At a time such as this, when many longstanding restrictions to control the spread of the coronavirus are being loosened and workers are returning to commercial premises, it is important for those responsible for properties and property maintenance that may have long been left empty to adopt sensible measures.
One such measure could be undertaking a building condition assessment, which could be key to the ongoing maintenance and management of your property.
What is a building condition assessment?
A building condition assessment entails a commercial building’s structures and systems being systematically inspected, reviewed and reported on, with a view to identifying any physical deficiencies that may necessitate repair or replacement.
Some may consider a building condition assessment to be the commercial-building equivalent of a home inspection. However, with commercial premises tending to have their own specialised requirements compared to residential buildings, a building condition assessment is necessarily more complicated, providing more in-depth insight into a structure’s condition. Plus, it’s more than likely that you will need to take into consideration – and therefore the responsibility of – the health and safety of many people… staff, visitors, etc.
When do you need a building condition assessment?
Many might presume that a building condition assessment would be requested as a one-off in readiness for the sale of a property – for example, to reassure the prospective buyer that they are making the right decision in acquiring the building.
A building condition assessment may well be arranged in such circumstances. After all, even if the buyer has no doubts about going ahead with their purchase of the property, the resulting report will still provide important information on issues with the building that they may need to address.
Furthermore, most lenders are unlikely to give final approval to a commercial property loan until such an assessment has been carried out.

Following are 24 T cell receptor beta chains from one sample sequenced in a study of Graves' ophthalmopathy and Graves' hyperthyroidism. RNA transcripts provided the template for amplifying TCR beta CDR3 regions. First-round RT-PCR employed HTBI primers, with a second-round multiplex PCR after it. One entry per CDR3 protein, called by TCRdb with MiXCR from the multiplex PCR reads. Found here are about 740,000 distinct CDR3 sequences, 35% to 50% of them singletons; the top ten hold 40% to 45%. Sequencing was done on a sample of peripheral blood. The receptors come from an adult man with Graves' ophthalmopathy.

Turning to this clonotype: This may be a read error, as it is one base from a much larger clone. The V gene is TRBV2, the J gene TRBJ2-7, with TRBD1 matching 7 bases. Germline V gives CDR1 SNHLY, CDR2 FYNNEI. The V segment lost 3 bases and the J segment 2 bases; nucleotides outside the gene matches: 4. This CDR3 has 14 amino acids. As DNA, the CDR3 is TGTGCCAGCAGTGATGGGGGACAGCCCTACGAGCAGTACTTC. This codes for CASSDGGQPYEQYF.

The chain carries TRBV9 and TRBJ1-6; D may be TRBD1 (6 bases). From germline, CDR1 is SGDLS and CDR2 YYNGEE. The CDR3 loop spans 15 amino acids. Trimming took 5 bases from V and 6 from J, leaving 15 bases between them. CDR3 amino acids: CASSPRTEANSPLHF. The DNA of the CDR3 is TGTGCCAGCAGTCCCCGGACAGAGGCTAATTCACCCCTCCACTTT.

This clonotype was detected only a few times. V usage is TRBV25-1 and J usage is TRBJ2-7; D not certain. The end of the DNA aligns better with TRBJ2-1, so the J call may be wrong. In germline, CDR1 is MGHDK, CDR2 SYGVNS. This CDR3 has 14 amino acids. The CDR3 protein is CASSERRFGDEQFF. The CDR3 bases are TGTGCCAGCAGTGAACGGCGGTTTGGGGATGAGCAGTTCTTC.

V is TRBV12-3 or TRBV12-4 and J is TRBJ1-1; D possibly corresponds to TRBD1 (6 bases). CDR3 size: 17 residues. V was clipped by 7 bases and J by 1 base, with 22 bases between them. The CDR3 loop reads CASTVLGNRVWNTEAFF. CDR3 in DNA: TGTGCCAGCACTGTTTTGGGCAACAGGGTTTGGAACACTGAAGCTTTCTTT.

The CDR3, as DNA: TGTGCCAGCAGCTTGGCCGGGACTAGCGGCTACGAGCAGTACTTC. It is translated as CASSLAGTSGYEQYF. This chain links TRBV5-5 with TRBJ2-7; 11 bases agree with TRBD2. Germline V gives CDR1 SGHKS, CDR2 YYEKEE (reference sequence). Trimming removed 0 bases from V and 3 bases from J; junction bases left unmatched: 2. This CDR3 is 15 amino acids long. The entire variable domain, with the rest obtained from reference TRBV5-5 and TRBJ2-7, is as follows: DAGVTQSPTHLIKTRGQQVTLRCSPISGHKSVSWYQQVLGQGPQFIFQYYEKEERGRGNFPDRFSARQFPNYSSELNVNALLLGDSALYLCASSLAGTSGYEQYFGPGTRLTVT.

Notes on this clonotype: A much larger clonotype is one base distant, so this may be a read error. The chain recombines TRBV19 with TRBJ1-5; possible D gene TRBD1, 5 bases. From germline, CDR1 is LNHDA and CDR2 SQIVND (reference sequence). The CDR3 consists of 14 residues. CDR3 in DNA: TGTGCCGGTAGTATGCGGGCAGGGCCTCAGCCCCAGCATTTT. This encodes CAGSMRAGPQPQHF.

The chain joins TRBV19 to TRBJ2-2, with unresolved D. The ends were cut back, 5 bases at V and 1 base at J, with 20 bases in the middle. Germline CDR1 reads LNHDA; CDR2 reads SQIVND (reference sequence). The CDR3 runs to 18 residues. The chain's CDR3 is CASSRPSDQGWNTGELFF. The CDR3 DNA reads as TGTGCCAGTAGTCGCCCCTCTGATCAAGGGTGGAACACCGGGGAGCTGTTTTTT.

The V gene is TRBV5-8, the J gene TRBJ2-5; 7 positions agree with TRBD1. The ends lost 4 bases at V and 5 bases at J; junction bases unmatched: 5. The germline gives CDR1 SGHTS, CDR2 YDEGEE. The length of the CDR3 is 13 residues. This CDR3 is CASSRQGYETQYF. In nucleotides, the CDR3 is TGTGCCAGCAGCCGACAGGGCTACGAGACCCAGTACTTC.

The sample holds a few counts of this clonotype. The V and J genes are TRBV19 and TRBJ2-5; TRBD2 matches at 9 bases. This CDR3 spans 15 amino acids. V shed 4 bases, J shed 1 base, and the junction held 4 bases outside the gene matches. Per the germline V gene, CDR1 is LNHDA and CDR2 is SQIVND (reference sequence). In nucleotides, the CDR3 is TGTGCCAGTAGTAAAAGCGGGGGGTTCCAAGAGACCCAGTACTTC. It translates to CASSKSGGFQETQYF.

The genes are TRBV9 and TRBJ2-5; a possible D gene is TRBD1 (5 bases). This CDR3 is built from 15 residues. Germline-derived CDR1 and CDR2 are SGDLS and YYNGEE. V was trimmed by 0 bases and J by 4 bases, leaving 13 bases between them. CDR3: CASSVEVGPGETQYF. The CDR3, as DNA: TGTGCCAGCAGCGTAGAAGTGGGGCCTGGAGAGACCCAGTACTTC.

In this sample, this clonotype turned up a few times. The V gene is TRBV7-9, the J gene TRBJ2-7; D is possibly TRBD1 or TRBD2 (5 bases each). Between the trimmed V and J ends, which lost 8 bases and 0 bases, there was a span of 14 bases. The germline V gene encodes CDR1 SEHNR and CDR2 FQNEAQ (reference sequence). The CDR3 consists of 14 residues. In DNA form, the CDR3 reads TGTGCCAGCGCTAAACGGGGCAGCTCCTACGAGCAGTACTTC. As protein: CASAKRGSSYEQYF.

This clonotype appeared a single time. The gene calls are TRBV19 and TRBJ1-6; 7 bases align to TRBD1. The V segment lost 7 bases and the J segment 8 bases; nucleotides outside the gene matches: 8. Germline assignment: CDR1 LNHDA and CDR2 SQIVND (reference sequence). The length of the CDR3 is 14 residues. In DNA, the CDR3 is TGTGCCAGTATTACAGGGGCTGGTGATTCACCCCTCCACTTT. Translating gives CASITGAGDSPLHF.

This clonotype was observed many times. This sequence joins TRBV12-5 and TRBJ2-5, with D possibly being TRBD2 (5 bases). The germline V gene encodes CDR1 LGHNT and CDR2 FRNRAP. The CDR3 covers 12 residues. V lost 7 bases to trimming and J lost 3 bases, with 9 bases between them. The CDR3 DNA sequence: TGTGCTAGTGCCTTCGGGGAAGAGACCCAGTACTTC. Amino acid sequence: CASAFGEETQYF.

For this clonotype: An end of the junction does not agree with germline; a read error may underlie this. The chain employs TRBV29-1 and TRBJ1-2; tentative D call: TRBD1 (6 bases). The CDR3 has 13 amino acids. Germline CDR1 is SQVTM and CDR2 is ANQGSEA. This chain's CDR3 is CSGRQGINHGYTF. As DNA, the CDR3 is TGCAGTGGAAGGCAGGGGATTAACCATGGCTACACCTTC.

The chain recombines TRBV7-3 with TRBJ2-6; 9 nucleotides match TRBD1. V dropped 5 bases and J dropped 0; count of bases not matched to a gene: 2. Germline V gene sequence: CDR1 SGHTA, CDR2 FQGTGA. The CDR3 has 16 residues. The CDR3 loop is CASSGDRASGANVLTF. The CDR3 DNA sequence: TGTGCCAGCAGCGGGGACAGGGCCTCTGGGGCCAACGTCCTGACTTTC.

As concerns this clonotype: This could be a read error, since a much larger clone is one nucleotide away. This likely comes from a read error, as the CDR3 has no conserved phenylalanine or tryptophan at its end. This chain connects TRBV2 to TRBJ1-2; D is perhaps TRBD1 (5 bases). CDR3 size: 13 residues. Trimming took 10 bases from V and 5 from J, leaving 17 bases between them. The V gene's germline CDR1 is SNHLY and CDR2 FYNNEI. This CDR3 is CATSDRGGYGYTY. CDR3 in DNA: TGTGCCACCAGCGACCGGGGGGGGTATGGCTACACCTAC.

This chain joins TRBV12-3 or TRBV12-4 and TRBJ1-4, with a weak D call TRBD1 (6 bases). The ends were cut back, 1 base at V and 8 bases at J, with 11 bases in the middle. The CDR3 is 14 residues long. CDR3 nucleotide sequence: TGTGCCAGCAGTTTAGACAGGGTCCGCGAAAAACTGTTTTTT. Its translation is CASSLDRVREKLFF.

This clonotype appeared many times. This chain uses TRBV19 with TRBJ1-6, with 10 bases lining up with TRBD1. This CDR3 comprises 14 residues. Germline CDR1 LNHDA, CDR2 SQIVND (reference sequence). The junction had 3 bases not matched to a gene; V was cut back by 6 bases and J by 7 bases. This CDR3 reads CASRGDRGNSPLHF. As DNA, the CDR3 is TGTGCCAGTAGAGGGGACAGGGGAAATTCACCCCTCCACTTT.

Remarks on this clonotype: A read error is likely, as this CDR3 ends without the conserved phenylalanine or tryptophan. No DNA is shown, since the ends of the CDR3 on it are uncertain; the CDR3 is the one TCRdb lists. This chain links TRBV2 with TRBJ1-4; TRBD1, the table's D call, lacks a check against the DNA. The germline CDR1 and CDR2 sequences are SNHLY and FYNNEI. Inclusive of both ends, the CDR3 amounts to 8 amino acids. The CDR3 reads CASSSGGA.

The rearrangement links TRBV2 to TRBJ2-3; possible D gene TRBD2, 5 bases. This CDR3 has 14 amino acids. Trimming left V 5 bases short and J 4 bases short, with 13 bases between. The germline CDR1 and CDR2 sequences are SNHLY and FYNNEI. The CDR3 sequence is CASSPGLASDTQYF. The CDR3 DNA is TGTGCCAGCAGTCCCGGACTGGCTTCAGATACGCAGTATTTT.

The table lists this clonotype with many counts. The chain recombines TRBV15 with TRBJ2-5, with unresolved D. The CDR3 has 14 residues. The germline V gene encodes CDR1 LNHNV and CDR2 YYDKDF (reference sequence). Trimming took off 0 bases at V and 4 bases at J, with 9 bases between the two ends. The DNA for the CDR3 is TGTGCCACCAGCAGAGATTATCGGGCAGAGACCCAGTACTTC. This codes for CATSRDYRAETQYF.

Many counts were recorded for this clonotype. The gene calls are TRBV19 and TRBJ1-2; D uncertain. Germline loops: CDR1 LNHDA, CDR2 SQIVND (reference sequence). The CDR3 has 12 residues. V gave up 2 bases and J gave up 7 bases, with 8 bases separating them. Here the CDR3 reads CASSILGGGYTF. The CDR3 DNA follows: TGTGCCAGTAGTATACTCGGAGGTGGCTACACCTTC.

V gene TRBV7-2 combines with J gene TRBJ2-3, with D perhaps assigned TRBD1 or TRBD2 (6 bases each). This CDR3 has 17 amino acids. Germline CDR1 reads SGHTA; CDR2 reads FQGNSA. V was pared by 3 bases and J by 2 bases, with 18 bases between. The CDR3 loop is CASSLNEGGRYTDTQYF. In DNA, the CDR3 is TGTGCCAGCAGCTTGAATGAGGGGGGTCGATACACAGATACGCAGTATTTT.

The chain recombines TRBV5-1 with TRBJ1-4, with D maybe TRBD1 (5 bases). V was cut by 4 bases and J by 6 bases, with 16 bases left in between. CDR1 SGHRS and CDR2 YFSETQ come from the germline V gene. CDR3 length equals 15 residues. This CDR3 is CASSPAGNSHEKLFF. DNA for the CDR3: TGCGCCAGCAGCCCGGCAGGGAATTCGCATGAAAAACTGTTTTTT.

However, an upcoming property purchase transaction is not the only circumstance in which a building condition assessment may be performed. As we touched on above, it may be particularly pertinent at the present time, when many businesses are moving their workforces back into commercial buildings that might have been left unoccupied and unmaintained for much of the past 15 months or so.
If you are responsible for a commercial property, you might also ask for a building condition assessment in order to put in place a well-informed safety and maintenance programme for the premises. The report from this assessment can also provide the information you need to help you forecast and budget for maintenance expenses, or to determine whether the building should be renovated, sold or demolished.
You might also use the results of a building condition assessment to assess the value of commercial property that you own, or in order to allocate resources efficiently across what may be an extensive portfolio of properties.
What does a building condition assessment cover?
A building condition assessment typically consists of a walkthrough survey to pinpoint any physical deficiencies in the property, as well as document reviews and interviews. The findings from these processes are then collated into the final property condition report.
The organisation carrying out the condition assessment of your property is likely to undertake a site inspection that looks closely at such aspects of the building as its utilities, drainage, parking and landscaping.
The inspection and subsequent report will also scrutinise the structural frame of the building, and its electrical and mechanical systems encompassing the likes of its heating, cooling, plumbing, ventilation and insulation.